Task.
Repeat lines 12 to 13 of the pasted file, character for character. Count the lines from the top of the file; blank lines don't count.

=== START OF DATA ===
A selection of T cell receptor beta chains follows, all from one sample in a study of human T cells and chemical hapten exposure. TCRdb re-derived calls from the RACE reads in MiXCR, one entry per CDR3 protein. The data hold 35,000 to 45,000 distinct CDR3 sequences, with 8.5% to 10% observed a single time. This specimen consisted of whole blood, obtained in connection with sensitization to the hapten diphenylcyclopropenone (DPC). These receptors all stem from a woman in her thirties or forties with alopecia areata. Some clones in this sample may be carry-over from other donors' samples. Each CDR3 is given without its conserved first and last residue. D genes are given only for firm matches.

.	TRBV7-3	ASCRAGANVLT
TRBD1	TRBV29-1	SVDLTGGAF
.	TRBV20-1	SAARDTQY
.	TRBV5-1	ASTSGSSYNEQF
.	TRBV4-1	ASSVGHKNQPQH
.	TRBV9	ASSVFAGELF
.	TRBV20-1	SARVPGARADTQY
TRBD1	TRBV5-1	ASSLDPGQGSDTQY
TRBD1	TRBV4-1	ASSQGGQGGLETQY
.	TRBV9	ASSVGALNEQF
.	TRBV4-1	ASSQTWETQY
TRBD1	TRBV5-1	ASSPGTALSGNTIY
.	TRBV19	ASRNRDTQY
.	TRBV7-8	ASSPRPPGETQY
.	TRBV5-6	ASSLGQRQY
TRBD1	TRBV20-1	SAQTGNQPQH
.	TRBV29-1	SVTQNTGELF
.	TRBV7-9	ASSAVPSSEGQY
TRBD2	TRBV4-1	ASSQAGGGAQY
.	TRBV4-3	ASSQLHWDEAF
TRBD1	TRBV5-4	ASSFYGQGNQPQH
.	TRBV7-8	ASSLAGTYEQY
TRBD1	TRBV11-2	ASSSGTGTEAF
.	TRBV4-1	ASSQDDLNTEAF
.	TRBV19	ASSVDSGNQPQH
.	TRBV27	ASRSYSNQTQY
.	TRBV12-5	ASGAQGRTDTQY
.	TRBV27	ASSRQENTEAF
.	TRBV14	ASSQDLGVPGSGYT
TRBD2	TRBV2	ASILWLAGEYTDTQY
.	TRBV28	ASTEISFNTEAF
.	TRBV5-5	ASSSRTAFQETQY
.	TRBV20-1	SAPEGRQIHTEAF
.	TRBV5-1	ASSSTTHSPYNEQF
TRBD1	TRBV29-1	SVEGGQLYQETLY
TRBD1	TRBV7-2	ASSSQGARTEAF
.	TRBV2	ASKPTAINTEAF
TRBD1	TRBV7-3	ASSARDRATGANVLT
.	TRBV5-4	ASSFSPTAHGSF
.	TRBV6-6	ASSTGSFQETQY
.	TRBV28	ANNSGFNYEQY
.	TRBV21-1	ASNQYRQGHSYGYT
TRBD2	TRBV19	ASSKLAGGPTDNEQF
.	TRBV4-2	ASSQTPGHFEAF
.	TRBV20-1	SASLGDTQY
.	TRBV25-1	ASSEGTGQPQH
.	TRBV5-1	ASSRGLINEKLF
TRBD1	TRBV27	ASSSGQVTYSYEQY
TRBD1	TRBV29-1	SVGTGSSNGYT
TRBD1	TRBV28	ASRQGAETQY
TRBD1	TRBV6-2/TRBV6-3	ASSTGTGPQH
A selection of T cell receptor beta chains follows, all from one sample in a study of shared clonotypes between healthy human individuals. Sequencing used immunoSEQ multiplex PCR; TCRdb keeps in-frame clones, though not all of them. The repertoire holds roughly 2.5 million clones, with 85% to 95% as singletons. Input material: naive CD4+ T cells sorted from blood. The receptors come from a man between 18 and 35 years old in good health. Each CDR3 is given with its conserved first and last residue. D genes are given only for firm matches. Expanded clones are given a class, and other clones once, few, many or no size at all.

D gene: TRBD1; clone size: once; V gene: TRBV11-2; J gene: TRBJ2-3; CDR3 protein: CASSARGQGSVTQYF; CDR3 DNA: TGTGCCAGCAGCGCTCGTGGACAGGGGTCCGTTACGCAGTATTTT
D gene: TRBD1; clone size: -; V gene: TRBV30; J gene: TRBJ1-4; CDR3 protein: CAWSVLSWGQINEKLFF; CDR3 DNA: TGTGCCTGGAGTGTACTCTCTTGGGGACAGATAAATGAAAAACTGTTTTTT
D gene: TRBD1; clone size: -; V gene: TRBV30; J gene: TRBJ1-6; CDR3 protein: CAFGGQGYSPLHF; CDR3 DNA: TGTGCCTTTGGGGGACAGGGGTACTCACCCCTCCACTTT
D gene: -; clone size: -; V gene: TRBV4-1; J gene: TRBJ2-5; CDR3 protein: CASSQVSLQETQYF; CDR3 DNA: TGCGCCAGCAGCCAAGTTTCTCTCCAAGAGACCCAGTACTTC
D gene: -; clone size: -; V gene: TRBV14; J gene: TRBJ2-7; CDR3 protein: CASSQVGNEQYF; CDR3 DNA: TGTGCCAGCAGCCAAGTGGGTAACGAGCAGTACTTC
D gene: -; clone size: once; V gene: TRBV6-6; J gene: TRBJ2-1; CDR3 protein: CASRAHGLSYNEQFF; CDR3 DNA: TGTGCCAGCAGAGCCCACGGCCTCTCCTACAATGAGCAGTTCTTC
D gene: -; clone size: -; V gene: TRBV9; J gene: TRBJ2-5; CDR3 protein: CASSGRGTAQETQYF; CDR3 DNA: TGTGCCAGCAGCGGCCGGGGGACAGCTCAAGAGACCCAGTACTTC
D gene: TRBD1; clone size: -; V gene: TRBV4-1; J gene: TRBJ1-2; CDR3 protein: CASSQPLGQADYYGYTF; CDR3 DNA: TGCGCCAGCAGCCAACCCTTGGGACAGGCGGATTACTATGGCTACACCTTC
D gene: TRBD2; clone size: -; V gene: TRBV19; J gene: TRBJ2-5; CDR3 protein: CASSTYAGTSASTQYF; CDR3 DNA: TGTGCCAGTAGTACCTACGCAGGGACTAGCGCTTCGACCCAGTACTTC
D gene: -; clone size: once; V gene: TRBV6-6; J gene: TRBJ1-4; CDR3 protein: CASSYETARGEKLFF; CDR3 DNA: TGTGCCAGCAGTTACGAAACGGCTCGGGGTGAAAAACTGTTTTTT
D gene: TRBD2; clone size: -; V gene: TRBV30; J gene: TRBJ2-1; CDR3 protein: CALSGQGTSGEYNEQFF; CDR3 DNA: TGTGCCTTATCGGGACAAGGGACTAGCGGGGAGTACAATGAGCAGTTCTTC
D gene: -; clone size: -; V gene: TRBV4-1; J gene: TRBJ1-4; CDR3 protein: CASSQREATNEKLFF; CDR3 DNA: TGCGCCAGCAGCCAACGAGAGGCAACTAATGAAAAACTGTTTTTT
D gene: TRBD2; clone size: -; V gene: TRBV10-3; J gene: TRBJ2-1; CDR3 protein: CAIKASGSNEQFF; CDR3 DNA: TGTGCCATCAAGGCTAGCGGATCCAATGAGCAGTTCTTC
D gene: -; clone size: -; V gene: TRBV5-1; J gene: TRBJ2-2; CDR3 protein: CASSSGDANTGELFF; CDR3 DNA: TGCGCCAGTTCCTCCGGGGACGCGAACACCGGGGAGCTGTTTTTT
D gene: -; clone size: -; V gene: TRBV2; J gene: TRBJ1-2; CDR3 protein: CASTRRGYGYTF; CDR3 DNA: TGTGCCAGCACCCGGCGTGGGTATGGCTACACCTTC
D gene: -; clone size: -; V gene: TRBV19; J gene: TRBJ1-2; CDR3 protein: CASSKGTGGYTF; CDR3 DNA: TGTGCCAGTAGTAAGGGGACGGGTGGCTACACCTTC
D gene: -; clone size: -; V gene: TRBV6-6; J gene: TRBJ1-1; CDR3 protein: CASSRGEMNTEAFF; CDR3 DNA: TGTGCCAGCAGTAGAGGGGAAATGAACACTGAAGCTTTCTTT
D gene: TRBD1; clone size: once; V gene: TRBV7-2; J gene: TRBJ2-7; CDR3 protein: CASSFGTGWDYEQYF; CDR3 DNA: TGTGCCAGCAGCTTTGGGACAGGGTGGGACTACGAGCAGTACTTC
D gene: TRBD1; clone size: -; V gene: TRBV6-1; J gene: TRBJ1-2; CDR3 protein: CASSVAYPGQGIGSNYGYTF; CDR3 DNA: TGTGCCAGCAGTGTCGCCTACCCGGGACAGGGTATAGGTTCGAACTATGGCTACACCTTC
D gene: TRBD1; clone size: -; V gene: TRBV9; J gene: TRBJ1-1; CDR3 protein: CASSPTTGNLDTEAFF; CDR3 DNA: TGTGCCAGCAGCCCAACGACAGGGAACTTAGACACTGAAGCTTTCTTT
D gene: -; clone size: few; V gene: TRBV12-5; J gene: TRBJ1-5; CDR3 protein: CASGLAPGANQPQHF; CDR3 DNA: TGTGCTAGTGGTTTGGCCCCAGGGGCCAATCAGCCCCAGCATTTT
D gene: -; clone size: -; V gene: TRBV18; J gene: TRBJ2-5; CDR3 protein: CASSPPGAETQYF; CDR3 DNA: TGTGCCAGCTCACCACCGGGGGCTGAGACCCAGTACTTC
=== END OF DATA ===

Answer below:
.	TRBV4-1	ASSQTWETQY
TRBD1	TRBV5-1	ASSPGTALSGNTIY